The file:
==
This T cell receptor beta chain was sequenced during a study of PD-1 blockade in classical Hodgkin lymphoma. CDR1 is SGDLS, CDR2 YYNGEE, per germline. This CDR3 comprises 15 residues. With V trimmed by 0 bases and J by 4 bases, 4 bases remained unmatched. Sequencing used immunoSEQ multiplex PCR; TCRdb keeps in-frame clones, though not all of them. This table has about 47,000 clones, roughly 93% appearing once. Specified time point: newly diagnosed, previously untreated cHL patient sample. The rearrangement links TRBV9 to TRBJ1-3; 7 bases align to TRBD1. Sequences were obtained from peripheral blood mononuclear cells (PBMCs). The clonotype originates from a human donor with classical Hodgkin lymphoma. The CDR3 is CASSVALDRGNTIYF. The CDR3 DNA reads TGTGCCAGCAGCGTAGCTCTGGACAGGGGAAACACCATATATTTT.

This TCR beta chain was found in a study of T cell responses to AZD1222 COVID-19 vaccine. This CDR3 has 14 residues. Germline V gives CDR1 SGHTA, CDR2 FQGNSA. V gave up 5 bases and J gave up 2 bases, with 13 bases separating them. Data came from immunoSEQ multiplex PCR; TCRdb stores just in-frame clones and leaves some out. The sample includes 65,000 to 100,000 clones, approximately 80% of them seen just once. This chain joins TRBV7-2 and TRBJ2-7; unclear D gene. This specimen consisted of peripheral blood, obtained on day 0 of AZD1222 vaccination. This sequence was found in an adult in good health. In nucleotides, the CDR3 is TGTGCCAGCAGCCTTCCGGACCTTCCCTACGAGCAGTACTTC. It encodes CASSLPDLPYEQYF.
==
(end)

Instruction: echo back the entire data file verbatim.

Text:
This T cell receptor beta chain was sequenced during a study of PD-1 blockade in classical Hodgkin lymphoma. CDR1 is SGDLS, CDR2 YYNGEE, per germline. This CDR3 comprises 15 residues. With V trimmed by 0 bases and J by 4 bases, 4 bases remained unmatched. Sequencing used immunoSEQ multiplex PCR; TCRdb keeps in-frame clones, though not all of them. This table has about 47,000 clones, roughly 93% appearing once. Specified time point: newly diagnosed, previously untreated cHL patient sample. The rearrangement links TRBV9 to TRBJ1-3; 7 bases align to TRBD1. Sequences were obtained from peripheral blood mononuclear cells (PBMCs). The clonotype originates from a human donor with classical Hodgkin lymphoma. The CDR3 is CASSVALDRGNTIYF. The CDR3 DNA reads TGTGCCAGCAGCGTAGCTCTGGACAGGGGAAACACCATATATTTT.

This TCR beta chain was found in a study of T cell responses to AZD1222 COVID-19 vaccine. This CDR3 has 14 residues. Germline V gives CDR1 SGHTA, CDR2 FQGNSA. V gave up 5 bases and J gave up 2 bases, with 13 bases separating them. Data came from immunoSEQ multiplex PCR; TCRdb stores just in-frame clones and leaves some out. The sample includes 65,000 to 100,000 clones, approximately 80% of them seen just once. This chain joins TRBV7-2 and TRBJ2-7; unclear D gene. This specimen consisted of peripheral blood, obtained on day 0 of AZD1222 vaccination. This sequence was found in an adult in good health. In nucleotides, the CDR3 is TGTGCCAGCAGCCTTCCGGACCTTCCCTACGAGCAGTACTTC. It encodes CASSLPDLPYEQYF.